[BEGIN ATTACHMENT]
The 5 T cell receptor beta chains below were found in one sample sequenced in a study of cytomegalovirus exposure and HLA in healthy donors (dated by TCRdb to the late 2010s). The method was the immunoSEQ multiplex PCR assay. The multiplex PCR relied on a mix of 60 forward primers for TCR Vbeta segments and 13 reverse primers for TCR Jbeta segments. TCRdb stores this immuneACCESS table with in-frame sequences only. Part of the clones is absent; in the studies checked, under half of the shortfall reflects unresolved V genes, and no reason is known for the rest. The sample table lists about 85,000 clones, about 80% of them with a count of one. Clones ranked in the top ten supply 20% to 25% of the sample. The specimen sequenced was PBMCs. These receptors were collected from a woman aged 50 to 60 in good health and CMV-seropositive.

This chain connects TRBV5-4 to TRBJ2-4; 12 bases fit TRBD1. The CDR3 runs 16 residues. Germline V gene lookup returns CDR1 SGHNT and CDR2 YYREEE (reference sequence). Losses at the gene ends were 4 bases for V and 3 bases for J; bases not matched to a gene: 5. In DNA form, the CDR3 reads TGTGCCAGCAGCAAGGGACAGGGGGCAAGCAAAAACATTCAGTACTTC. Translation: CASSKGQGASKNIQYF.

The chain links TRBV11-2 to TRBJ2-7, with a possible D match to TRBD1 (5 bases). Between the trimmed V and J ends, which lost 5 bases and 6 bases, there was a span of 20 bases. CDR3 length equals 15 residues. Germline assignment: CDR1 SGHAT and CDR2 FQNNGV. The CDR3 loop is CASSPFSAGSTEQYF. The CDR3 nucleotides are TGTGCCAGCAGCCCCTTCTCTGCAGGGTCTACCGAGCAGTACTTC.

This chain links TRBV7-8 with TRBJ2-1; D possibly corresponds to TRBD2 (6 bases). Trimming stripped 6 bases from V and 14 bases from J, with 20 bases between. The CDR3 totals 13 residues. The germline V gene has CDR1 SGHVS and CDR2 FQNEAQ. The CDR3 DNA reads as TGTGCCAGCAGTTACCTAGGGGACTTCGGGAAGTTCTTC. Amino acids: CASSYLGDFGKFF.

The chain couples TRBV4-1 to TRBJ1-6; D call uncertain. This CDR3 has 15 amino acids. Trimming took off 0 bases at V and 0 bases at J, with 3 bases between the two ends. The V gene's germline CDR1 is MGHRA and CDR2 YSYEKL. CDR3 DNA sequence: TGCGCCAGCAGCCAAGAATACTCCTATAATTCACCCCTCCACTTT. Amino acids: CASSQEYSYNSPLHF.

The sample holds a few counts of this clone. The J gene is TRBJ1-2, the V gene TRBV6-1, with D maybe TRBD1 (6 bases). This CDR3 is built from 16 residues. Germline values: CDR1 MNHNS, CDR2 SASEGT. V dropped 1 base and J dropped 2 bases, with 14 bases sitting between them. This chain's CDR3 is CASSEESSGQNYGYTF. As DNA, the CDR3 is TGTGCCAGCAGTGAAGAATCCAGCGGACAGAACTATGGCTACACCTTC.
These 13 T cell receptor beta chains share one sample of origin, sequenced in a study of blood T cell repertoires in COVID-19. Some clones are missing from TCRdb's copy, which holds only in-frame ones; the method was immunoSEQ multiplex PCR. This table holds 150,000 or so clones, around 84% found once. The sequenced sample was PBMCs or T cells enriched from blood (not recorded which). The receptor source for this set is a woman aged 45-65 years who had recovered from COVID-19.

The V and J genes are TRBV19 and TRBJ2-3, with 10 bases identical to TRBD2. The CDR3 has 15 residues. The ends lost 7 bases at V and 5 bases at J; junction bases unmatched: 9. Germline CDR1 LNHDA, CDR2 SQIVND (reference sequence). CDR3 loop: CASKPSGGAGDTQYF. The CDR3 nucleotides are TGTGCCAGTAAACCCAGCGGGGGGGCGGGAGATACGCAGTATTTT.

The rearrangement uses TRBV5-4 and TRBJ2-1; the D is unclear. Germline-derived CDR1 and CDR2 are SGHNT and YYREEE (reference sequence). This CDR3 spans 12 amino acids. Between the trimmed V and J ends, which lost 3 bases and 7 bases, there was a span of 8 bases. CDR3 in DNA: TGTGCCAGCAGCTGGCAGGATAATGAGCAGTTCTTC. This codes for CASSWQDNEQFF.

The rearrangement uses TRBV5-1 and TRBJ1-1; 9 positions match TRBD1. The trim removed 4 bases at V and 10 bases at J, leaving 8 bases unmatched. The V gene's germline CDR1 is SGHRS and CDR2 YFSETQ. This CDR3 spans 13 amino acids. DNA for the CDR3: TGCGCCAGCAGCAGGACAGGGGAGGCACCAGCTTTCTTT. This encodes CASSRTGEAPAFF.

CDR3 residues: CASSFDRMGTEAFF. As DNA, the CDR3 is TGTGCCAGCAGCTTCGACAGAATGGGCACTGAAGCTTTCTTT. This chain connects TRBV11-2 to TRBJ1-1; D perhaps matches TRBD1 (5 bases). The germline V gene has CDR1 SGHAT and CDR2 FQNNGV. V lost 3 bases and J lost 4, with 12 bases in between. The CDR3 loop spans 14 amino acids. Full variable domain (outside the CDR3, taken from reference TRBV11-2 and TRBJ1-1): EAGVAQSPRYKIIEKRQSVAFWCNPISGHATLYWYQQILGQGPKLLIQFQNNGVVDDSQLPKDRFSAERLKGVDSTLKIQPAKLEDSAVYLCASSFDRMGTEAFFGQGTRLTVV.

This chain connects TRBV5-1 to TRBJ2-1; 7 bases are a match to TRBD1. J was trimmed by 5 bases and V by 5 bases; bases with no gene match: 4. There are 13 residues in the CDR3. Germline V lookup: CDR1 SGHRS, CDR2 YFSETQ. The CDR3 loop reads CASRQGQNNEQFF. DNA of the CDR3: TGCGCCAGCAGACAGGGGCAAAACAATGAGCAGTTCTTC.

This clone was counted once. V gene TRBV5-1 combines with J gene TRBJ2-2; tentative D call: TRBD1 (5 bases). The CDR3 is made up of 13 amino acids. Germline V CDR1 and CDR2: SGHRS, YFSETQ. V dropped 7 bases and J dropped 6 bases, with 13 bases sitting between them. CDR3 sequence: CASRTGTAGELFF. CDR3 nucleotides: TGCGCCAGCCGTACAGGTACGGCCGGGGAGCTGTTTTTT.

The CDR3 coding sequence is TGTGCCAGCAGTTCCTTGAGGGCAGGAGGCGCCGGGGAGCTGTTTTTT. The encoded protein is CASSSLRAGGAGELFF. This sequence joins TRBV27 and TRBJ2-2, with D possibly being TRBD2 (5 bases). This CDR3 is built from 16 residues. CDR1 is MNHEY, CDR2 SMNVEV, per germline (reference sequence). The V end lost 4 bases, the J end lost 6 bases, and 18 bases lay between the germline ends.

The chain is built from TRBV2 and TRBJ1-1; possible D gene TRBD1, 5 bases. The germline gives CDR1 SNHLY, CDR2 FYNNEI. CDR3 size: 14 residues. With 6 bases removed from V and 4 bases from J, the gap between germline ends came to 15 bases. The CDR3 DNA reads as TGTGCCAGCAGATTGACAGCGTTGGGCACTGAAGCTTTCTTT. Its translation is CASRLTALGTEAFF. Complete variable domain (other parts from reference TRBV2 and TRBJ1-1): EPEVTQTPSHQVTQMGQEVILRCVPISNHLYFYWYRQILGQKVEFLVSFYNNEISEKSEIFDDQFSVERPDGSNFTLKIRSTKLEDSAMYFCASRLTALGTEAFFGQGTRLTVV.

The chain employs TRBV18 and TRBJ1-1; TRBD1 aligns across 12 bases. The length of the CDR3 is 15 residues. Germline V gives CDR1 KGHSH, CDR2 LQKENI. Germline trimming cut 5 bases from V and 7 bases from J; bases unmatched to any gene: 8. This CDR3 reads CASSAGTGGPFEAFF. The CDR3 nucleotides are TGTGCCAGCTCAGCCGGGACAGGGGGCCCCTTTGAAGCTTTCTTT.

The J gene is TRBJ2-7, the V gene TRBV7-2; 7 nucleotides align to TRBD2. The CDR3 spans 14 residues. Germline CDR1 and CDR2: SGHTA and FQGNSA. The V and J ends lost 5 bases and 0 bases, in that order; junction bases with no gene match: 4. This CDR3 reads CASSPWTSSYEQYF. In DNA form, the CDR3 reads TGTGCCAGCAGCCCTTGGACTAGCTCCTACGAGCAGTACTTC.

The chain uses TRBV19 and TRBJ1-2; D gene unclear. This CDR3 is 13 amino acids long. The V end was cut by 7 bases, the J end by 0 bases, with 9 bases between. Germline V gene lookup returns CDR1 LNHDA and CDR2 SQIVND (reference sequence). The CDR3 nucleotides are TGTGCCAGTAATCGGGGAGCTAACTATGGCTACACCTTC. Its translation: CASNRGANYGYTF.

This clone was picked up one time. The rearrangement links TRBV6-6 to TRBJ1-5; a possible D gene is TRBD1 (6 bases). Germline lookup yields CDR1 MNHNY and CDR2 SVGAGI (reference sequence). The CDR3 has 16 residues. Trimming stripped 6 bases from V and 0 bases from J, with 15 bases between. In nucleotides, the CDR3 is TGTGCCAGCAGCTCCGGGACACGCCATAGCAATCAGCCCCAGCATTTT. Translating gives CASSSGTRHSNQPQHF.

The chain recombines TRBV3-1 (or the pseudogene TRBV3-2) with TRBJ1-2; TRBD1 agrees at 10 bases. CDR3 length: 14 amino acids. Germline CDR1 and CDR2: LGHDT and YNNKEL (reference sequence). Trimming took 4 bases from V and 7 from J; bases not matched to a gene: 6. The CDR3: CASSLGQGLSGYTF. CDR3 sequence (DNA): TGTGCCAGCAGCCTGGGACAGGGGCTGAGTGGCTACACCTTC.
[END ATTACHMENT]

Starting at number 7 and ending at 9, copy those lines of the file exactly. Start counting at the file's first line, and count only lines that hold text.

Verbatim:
These 13 T cell receptor beta chains share one sample of origin, sequenced in a study of blood T cell repertoires in COVID-19. Some clones are missing from TCRdb's copy, which holds only in-frame ones; the method was immunoSEQ multiplex PCR. This table holds 150,000 or so clones, around 84% found once. The sequenced sample was PBMCs or T cells enriched from blood (not recorded which). The receptor source for this set is a woman aged 45-65 years who had recovered from COVID-19.

The V and J genes are TRBV19 and TRBJ2-3, with 10 bases identical to TRBD2. The CDR3 has 15 residues. The ends lost 7 bases at V and 5 bases at J; junction bases unmatched: 9. Germline CDR1 LNHDA, CDR2 SQIVND (reference sequence). CDR3 loop: CASKPSGGAGDTQYF. The CDR3 nucleotides are TGTGCCAGTAAACCCAGCGGGGGGGCGGGAGATACGCAGTATTTT.

The rearrangement uses TRBV5-4 and TRBJ2-1; the D is unclear. Germline-derived CDR1 and CDR2 are SGHNT and YYREEE (reference sequence). This CDR3 spans 12 amino acids. Between the trimmed V and J ends, which lost 3 bases and 7 bases, there was a span of 8 bases. CDR3 in DNA: TGTGCCAGCAGCTGGCAGGATAATGAGCAGTTCTTC. This codes for CASSWQDNEQFF.